Binchois was a contemporary of Guilliame Dufay, and the leading composer at the court of Burgundy during the middle third of the fifteenth century. Binchois is remembered primarily for his secular chansons, for which composition he was known during his lifetime as at least the equal of Dufay. (Classical.net)
In both his sacred and secular music, Binchois cultivated the gently subtle rhythm, the suavely graceful melody, and the smooth treatment of dissonance of his English contemporaries. The lyrics to many of his songs were poems by many of the best-known poets of the day, including Charles, duc d’Orléans, andChristine de Pisan. His music, especially that of his chansons, was widely known and has been shown to be the basis of works by other composers. A landmark 1957 edition of Binchois’s secular music (since amended) was edited by Wolfgang Rehm, and The Sacred Music of Gilles Binchois, edited by Philip Kaye, was published in 1992. (Encyclopædia Britannica)
From c.1419 through 1423 he was organist at Ste. Waudru, Mons; later he was in the service of the Duke of Suffolk in Paris (1424/5) and may have traveled with him to England. From some time before 1431 through 1453 he was chaplain at the Court of Burgundy. He was also a canon at a church in Mons together with Dufay, whom he undoubtedly came to know in middle life.
Binchois is known to have written some twenty-eight Mass sections, four Magnificats, some thirty motets and hymn settings and around 55 chansons. His chansons are particularly remarkable, and he ranks with Dufay as a major exponent of the form. Many of them have a rather sad, nostalgic quality, the texts treating of unrequited love in the somewhat stilted manner of the courtly tradition. Often highly formal, he nevertheless often achieves a noteworthy depth of feeling. (Choral Wiki)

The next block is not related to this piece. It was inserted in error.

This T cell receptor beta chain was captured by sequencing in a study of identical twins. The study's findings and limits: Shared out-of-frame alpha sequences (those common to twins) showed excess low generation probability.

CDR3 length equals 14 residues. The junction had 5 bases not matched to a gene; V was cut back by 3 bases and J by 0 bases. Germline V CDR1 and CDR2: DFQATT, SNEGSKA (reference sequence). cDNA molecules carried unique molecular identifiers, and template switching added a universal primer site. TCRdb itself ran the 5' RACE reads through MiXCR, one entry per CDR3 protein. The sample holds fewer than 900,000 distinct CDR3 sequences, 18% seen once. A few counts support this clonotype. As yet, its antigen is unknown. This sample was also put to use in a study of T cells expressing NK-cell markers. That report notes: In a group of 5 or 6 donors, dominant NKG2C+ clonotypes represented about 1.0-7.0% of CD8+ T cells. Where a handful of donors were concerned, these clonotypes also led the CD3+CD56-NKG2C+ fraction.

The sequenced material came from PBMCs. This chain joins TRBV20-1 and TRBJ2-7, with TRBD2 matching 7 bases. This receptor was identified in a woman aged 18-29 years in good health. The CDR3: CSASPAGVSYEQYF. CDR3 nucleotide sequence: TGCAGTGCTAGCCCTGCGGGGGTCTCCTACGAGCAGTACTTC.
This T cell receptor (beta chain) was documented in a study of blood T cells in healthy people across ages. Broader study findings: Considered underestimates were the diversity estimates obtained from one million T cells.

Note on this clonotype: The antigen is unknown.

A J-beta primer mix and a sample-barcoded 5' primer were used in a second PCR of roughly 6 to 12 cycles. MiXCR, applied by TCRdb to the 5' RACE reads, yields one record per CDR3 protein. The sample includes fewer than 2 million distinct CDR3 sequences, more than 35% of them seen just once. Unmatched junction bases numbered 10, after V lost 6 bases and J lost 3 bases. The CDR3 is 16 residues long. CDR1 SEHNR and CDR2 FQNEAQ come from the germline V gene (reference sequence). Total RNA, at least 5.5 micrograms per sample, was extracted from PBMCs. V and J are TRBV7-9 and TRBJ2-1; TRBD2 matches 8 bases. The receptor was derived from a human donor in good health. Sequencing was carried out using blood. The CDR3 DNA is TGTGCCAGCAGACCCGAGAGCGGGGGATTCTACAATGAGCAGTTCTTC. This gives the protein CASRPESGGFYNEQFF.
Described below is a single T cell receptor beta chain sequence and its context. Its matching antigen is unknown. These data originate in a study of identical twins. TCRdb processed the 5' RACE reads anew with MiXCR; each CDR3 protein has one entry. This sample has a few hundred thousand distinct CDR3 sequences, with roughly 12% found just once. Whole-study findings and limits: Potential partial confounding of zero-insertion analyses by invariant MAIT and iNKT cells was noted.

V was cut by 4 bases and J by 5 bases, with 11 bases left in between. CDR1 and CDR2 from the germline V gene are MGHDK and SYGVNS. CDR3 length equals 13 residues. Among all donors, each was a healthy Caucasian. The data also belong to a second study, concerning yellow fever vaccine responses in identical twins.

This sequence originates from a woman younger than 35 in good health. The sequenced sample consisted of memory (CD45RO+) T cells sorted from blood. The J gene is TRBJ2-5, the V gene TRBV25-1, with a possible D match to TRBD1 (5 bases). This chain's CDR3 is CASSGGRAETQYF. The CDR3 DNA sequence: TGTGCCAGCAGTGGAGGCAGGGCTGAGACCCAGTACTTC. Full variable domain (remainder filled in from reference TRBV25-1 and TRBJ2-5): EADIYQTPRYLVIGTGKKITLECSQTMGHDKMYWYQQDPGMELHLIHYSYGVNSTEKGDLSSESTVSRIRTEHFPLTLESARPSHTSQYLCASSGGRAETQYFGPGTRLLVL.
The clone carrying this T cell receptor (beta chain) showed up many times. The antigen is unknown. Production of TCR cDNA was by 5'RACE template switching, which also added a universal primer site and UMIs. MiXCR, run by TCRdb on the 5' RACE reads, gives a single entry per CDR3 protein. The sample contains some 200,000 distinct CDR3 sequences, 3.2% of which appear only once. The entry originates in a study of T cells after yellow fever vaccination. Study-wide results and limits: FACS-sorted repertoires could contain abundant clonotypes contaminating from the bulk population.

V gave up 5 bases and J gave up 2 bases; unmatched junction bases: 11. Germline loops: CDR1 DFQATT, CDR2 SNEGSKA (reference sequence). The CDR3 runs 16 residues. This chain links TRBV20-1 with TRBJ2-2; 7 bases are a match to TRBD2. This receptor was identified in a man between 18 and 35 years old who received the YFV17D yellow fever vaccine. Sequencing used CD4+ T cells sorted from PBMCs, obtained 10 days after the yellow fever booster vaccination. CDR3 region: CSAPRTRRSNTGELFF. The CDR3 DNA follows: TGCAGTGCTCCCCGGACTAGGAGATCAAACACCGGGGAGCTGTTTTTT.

Binchois is often considered to be the finest melodist of the 15th century, writing carefully shaped lines which are not only easy to sing but utterly memorable. His tunes appeared in copies decades after his death, and were often used as sources for Mass composition by later composers. Most of his music, even his sacred music, is simple and clear in outline, sometimes even ascetic; a greater contrast between Binchois and the extreme complexity of the ars subtilior of the prior (fourteenth) century would be hard to imagine. Most of his secular songs are rondeaux, which became the most common song form during the century. He rarely wrote in strophic form, and his melodies are generally independent of the rhyme scheme of the verses they are set to. Binchois wrote music for the court, secular songs of love and chivalry that met the expectations and satisfied the taste of the Dukes of Burgundy who employed him, and evidently loved his music accordingly. About half of his extant secular music is found in the manuscript Oxford, Bodleian Library MS Canon. misc. 213. (Wikipedia)